Work with your local station or media agency to decide which option will get your message across most effectively. Keep in mind that only the first ad type on this list will play during prime-time shows. The rest of the ads are usually played during syndicated shows or on stations during the day.
6. Determine When You Should Advertise
To determine when you should advertise your ads, first look at your budget, your audience, your ad type options, and the number of ads you have. You can then align the perfect ad mix with run times for maximum return on investment (ROI). When determining when to run your ads, remember that you should have more than one ad to run for greatest effectiveness.
Choose a Time Slot to Air Your Ad
Different TV ad time slots come with different pricing, depending on the time they’re aired. Prime-time is generally the most expensive but offers larger viewerships. Off-peak ad runs, while limiting reach, are more affordable. Consider spreading out your commercials over both these periods to enjoy a large viewership while saving money. If you need to target a very specific audience, try choosing time slots by program.
Expand Viewership With Prime-time Television
Prime-time is between 8 p.m. and 11 p.m. It is the most expensive time to advertise because it’s when broadcast and cable shows enjoy the largest viewership. While you may be tempted to advertise during the day or late at night to save money, if you advertise when your audience isn’t watching, you may lose money. So, if it’s the right fit and you have the budget for it, consider prime-time advertising.
Save Money With Wider Rotations
Instead of narrowing in on a specific show or time and paying premium prices to do so, you can save money by buying wider rotations (5 p.m. to 10 p.m., for example) that fold in prime-time and off-peak viewing hours. This is best for businesses that don’t have a very narrow audience—like restaurants or grocery stores—and need to expose their brand to a large audience at a relatively low cost.
Target Interests by Show
If you want your commercial to air during a specific show, expect to pay a premium to secure one of the limited ad slots. This option is best if a very specific audience views the show and you know the impact will boost your ROI. For example, if you own a fishing supply store, the cost to advertise during “Deadliest Catch” (a show about fishermen) might be worth it because you know that the people watching will be interested in fishing gear.
Determine How Many Times to Run Your Ad
It’s important to run your ad multiple times in order for your message to make an impression. To make the most of your budget while determining how many times to run your ad, consider the difference between ad types and how many times it is necessary to run the ad to boost sales.
Keep these tips in mind when determining how often to run your ad:
- Focus on a consistent time slot: You want to first focus on one specific time, such as in the evening hours. This helps to ensure the same audience sees your ad multiple times.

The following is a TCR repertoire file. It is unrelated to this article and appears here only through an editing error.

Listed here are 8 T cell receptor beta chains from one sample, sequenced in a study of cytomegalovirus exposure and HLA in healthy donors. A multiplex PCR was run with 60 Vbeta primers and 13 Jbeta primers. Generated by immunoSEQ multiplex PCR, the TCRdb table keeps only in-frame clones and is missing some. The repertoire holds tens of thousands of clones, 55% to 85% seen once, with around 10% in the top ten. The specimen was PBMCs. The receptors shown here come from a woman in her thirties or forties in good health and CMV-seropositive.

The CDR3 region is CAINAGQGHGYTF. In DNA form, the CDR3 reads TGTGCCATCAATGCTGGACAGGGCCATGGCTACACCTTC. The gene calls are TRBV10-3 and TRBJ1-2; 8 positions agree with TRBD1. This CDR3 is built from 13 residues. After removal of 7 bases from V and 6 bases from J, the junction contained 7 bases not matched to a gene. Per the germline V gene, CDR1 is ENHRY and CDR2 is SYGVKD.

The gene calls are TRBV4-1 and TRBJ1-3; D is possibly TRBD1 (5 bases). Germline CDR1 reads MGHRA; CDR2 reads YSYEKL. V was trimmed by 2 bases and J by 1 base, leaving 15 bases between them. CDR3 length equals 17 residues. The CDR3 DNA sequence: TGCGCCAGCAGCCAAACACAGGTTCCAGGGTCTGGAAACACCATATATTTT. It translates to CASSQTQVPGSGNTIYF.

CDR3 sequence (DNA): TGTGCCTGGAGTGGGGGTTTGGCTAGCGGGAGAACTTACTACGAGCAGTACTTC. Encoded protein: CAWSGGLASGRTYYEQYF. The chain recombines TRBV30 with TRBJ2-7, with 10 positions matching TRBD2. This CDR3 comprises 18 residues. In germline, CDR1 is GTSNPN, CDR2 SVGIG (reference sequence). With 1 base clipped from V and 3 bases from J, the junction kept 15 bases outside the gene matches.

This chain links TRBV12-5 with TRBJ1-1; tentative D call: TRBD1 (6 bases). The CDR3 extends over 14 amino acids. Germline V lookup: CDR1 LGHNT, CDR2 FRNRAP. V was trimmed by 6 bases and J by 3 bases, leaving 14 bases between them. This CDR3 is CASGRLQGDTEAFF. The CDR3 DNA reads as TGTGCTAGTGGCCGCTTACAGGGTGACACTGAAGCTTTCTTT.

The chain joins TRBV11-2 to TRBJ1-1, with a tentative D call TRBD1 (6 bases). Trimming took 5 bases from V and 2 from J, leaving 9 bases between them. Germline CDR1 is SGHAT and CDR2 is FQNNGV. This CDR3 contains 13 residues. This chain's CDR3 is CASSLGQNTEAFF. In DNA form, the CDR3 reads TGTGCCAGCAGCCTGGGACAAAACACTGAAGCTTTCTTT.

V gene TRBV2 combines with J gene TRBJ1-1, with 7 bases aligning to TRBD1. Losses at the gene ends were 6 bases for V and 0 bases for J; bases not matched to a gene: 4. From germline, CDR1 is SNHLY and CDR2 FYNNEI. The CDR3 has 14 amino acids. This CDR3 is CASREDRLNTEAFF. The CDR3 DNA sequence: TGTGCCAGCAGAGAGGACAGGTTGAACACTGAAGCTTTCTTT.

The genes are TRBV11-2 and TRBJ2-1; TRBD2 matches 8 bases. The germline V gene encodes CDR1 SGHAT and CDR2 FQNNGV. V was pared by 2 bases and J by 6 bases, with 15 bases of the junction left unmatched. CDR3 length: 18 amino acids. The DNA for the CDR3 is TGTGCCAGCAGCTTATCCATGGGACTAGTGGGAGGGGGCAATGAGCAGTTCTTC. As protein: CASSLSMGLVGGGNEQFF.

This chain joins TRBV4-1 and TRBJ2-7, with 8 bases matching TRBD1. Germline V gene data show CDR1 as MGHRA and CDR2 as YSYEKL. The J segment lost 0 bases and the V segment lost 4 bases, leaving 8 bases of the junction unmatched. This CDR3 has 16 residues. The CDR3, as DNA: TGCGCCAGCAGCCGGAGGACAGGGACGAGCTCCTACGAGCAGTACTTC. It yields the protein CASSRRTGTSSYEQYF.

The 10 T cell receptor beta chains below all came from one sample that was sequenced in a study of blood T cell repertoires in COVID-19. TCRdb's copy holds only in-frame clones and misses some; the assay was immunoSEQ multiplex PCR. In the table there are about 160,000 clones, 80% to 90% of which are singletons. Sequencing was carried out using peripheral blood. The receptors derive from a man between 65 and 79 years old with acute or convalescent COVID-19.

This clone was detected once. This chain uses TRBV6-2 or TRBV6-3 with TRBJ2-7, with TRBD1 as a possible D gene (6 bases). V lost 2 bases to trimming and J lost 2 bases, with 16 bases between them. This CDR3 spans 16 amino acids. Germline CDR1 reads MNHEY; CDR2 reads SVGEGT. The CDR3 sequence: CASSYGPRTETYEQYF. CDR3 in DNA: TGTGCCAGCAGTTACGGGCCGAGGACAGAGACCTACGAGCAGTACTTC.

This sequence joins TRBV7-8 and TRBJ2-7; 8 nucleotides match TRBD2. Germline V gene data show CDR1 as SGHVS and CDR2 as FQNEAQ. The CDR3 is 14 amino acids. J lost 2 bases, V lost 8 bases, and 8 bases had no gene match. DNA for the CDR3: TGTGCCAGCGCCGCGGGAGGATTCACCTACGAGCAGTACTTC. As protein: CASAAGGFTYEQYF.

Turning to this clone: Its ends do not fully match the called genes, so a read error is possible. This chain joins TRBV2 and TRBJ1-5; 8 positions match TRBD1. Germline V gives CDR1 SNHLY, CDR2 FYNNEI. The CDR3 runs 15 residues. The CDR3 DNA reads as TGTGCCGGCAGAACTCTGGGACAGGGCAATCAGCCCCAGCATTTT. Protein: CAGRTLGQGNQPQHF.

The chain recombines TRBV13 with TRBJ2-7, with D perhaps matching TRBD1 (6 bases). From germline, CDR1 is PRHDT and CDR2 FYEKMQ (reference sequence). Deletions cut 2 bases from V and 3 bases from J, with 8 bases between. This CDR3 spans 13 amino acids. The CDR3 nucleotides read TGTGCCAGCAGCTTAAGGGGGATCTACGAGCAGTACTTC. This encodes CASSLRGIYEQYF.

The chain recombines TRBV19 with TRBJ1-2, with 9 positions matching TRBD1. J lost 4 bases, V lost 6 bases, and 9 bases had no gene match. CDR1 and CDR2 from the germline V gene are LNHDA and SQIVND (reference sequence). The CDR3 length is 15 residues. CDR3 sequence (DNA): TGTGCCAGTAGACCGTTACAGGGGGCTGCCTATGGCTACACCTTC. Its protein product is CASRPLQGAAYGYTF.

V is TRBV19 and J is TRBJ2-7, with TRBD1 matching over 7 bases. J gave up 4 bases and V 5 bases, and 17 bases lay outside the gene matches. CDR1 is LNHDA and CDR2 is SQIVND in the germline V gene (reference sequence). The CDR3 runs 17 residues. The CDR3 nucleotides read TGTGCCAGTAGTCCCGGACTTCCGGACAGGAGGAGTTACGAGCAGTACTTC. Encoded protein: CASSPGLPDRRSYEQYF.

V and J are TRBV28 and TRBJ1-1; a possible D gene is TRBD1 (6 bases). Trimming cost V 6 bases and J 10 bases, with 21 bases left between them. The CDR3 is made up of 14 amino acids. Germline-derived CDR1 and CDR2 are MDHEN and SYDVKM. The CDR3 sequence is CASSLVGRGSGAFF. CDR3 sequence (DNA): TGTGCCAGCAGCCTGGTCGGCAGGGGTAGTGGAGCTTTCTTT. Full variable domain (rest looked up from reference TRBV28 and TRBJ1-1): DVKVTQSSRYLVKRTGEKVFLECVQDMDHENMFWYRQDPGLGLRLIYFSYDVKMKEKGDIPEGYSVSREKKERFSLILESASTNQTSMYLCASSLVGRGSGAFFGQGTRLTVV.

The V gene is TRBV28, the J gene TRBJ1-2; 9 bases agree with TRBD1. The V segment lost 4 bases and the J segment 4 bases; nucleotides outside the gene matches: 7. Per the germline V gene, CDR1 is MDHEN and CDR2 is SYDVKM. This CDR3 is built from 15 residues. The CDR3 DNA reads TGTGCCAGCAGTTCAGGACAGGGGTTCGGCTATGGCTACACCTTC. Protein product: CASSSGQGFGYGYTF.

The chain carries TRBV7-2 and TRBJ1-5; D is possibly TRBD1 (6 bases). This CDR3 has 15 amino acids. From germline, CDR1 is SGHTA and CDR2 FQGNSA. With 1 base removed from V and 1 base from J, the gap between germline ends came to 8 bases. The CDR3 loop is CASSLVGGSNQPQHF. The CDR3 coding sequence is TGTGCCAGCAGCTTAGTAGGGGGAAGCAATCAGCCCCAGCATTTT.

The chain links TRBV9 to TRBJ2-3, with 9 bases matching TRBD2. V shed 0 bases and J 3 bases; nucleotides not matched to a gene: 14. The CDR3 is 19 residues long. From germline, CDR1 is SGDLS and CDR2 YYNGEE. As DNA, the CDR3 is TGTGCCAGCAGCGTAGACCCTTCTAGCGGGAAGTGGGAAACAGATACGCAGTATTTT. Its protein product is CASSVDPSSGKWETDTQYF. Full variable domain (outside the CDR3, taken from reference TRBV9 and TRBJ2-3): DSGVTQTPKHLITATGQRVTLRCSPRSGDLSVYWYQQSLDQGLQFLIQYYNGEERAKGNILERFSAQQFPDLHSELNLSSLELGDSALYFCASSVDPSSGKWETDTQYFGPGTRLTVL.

- Run your ad multiple times in a short time frame: During your chosen time, you want to advertise three to four times over two to three days. This quick repetition is necessary to create familiarity with your products and brand, which will more likely to lead to a purchase.
- Mix your ad lengths: One way of making your TV ad dollars go farther is to use a mix of 15-second commercials and 30-second commercials. While these ads allow you to differ the ad content, your branding and messaging will be repeated for the viewership, increasing the likelihood that they will make a purchase or, at the very least, recognize your brand in the future.
- Repeat until saturated, then expand: If the advertising works, you can expand your TV advertising out to another week of the month. When you have the whole month saturated, you can jump to advertising in another program on the same station.
People like to purchase products with which they’re familiar. By building that familiarity through repetition and same-audience targeting, you’re more likely to create a purchase. Once you’ve built familiarity with one audience, you can move on to target new audiences.
7. Create Content for Your TV Ad
To create content for your ad, you must determine your likely production process (including producing it yourself, working with a local broadcast or cable company, or working with a media agency), gather your production resources and talent, determine your ad length, and include essential information like business contact information and a call to action or offer.
Determine Your Production Method
You can choose to produce your commercial yourself, work with your local broadcast or cable company, or work with a media company to create your ad. Each choice offers a different production process and fits different budgets. Consider the costs and advantages of each before choosing the one that suits your needs and budget.
Do It Yourself